Big tech is out of favor amid current market conditions, but one analyst said it's only a matter of time before investors regained an appetite for growth.
What Happened: Loup Funds' Gene Munster anticipated weakness in tech stocks in the short term, but he thinks money will flow back into the group as investors ultimately salivate at the growth opportunities in big tech following multiple compression.
"Investors are human and humans like things that are growing," Munster said Tuesday (Nov. 8) on Benzinga's "PreMarket Prep."
The Loup analyst expected a rotation back into mega-cap tech in 2023, but he noted that he doesn't foresee all of the names benefiting equally.
"There are a couple companies — Apple and Tesla — that kind of stand out amongst the six or seven biggest tech companies," Munster said.
Tesla Inc TSLA is facing some short-term headwinds as CEO Elon Musk spends more of his time focused on Twitter Inc TWTR following his $44 billion takeover of the social media company.
Although the Twitter acquisition had a negative impact on Tesla's multiple, it didn't actually change anything about Tesla's business, Munster said.
"I think it's getting, near term, more attractive. I've been a long-term believer in this. None of that long-term optimism has changed," Munster said
Munster remained confident in Tesla's lead over the competition. He told Benzinga it was a stretch to think legacy automakers can close the gap "in the next few years."
"I just still believe that it's a lot harder to build an electric car than it would seem," Munster said.
Apple Inc AAPL is another standout among the mega-cap tech stocks as the company continued to sell additional products to existing customers, Munster said.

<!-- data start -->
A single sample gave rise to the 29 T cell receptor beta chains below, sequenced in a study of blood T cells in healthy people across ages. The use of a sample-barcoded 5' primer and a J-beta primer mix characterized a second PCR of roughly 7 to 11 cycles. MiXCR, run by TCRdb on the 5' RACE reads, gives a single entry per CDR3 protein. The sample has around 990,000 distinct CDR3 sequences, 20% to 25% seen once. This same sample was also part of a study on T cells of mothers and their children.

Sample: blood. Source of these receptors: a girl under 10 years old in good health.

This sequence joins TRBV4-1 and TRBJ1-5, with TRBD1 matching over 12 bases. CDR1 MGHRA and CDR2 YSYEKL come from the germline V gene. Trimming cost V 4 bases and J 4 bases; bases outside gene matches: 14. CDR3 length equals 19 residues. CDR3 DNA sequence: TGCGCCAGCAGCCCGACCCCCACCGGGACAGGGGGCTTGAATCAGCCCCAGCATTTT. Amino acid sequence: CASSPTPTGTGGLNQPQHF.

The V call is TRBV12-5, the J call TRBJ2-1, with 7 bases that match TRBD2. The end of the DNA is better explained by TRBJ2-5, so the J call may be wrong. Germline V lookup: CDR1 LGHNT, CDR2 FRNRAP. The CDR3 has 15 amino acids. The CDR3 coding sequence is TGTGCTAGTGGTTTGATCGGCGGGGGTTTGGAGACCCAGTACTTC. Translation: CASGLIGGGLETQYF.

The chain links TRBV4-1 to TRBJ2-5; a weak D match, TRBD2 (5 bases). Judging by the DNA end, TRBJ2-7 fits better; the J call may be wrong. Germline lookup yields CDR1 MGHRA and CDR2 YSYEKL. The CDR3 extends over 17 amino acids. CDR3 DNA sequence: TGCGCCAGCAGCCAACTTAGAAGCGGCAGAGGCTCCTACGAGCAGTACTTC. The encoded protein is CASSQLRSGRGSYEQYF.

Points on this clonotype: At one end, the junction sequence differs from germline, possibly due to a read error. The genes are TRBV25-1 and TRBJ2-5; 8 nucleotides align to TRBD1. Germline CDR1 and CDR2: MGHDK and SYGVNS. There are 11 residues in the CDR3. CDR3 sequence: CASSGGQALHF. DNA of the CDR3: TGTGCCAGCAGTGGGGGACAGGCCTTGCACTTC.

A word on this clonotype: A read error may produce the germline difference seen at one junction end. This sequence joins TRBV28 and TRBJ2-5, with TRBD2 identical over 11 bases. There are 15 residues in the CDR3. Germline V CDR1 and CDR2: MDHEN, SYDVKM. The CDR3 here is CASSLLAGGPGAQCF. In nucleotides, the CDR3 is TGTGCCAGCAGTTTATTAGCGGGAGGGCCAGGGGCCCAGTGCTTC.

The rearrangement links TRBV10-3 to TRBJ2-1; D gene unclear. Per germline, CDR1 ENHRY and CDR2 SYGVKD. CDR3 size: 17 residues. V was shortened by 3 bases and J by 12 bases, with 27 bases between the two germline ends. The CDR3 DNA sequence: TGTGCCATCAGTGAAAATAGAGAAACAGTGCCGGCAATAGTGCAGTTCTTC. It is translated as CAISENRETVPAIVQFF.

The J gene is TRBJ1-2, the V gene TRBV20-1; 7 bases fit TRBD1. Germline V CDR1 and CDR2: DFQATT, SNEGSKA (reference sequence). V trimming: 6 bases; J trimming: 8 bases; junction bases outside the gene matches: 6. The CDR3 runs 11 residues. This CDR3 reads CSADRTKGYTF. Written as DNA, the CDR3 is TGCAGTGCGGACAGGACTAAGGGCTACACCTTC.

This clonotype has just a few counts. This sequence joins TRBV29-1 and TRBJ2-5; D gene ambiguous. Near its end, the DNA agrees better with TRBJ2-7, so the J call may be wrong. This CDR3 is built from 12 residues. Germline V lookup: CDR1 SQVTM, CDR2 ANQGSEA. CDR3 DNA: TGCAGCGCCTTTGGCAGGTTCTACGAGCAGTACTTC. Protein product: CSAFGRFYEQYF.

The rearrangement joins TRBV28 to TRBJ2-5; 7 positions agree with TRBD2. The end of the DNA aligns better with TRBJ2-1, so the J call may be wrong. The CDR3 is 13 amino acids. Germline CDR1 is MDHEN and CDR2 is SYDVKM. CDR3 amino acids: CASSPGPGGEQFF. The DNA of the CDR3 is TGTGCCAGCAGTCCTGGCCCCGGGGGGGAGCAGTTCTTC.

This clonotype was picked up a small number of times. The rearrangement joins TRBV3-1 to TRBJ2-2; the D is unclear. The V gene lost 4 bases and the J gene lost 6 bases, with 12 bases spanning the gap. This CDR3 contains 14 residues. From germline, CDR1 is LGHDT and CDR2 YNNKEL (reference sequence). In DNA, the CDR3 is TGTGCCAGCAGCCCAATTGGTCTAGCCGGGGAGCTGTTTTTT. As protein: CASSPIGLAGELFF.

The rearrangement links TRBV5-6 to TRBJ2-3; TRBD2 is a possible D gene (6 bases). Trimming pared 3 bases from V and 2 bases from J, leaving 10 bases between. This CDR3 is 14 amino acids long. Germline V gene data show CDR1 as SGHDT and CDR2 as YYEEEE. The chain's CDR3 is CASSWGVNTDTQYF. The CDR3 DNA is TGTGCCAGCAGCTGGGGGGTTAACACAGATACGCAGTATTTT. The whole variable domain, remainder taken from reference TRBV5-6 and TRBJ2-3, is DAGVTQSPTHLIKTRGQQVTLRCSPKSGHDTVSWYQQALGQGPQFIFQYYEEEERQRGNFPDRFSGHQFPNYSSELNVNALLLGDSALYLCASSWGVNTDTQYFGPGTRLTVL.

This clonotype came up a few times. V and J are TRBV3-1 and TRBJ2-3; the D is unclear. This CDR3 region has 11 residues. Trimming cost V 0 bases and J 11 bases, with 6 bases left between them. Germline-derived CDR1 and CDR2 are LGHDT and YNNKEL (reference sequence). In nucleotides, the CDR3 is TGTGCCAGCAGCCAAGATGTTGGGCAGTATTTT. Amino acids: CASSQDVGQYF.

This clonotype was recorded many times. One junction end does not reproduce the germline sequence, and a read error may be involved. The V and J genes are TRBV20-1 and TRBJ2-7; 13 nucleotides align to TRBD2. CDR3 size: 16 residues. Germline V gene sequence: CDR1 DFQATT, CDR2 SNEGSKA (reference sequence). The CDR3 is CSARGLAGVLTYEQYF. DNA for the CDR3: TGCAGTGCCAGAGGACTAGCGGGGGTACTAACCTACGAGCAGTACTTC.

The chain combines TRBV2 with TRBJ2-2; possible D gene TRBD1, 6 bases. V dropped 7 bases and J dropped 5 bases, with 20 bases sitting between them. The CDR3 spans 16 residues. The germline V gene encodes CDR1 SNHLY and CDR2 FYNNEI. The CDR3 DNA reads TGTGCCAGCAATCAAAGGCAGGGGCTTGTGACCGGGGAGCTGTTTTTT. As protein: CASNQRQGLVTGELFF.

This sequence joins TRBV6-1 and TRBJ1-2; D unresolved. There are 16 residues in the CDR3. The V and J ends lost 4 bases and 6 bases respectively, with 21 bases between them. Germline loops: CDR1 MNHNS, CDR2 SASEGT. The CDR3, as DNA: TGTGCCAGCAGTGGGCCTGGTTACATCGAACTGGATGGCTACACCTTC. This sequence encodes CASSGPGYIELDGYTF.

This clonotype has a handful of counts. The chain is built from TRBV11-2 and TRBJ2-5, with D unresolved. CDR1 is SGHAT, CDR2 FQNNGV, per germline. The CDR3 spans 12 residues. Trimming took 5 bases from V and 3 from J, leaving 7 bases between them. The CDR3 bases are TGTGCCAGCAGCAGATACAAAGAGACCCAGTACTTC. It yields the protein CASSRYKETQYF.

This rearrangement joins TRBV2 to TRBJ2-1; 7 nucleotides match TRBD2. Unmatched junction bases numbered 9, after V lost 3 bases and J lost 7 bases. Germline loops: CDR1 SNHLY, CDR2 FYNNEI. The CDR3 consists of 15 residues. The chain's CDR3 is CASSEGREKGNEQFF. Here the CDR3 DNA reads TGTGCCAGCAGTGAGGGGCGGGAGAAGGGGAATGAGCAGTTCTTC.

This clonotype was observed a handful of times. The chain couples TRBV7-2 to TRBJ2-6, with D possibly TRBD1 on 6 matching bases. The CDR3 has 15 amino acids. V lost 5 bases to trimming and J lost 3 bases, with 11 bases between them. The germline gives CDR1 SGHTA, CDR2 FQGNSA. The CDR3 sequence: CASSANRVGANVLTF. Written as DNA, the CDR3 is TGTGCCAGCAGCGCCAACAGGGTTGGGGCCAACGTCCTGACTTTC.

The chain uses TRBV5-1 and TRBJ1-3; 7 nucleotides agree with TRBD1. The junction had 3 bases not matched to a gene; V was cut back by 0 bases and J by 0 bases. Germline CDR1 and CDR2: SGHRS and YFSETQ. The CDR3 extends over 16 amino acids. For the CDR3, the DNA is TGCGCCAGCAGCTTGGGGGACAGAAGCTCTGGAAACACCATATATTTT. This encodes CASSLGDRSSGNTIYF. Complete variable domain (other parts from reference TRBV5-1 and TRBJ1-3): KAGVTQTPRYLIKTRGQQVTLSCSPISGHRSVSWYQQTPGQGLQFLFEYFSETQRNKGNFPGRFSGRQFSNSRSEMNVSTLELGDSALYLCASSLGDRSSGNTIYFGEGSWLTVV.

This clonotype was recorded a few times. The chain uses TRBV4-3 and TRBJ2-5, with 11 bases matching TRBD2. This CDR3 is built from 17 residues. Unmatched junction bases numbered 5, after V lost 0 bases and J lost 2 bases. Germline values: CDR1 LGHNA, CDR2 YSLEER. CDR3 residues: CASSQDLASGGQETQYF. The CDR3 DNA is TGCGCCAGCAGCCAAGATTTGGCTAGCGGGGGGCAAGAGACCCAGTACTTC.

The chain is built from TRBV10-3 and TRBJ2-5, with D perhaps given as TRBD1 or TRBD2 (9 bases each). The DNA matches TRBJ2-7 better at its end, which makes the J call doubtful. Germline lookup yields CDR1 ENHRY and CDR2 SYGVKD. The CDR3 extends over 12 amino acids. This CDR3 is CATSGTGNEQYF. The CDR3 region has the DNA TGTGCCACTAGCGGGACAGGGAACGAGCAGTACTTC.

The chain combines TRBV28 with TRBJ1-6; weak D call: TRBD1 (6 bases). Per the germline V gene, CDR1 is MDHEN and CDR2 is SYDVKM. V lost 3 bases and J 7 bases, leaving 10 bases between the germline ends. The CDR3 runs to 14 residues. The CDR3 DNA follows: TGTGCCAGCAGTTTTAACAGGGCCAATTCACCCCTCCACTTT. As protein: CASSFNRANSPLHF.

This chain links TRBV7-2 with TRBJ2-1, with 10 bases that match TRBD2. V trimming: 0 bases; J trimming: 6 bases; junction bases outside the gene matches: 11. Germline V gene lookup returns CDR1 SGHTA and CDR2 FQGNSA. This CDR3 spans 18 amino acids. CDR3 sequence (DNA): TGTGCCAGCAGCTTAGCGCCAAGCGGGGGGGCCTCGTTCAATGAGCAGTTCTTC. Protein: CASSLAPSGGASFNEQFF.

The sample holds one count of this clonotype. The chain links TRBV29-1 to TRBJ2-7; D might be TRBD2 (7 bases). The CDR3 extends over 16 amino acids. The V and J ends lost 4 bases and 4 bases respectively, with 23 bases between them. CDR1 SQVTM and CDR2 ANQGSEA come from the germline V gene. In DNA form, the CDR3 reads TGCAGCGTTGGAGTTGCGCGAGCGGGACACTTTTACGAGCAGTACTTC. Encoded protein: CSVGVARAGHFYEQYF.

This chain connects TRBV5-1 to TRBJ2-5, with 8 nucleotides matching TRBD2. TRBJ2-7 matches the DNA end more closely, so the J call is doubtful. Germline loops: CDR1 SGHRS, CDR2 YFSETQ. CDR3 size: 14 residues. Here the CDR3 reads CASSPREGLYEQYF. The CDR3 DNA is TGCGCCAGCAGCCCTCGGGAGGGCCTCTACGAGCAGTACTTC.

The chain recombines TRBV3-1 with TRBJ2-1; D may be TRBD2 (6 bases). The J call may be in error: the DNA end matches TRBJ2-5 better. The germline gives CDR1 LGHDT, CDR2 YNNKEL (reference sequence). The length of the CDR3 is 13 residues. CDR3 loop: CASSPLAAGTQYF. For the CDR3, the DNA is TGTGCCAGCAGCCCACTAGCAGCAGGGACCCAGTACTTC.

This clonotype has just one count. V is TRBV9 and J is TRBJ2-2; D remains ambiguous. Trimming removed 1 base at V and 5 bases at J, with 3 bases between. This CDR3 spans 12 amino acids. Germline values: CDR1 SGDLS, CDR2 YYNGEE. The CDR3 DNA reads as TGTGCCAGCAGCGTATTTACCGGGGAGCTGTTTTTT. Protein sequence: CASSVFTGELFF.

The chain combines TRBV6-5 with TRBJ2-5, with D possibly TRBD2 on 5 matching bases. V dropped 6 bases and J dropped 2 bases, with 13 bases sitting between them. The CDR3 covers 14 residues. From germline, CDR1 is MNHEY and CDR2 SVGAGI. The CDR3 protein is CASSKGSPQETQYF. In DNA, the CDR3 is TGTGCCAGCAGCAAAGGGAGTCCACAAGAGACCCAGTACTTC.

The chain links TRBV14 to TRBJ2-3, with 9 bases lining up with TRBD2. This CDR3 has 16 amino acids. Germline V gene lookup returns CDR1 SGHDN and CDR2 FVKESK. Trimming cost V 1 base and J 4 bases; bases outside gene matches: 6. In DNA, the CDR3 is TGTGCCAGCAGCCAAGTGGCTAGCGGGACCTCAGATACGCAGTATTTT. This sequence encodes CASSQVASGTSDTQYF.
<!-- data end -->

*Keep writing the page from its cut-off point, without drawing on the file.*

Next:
Only 15% of iPhone users owned an Apple Watch, he said: "That number could be 50% over time."
Apple also had pricing power with its subscription businesses, which helped to beef up its bottom line, he said.
Over the next three to six months, Munster anticipated continued multiple compression, but the company has optionality and is expected to enter new markets including AR/VR, healthcare and the automotive space, he said.
"It's pretty rare to have optionality value that's that big. Tesla also has big optionality value around FSD and Optimus so they have some similarities in that sense," Munster said.
"I think when you put it together, I still believe Apple should be a much bigger company. I think it probably goes lower in the near term, the next three to six months, but I think it's still poised very well for the next five years as it's digging into these new markets and building off of a good core business."
See the full interview with Munster here:
AAPL, TSLA Price Action: At publication time Tuesday afternoon, Apple was down 0.19% at $138.66 and Tesla was down 3.34% at $190.49, according to Benzinga Pro.
Originally published on Nov. 8, 2022
Photo: Courtesy of Apple, Tesla.
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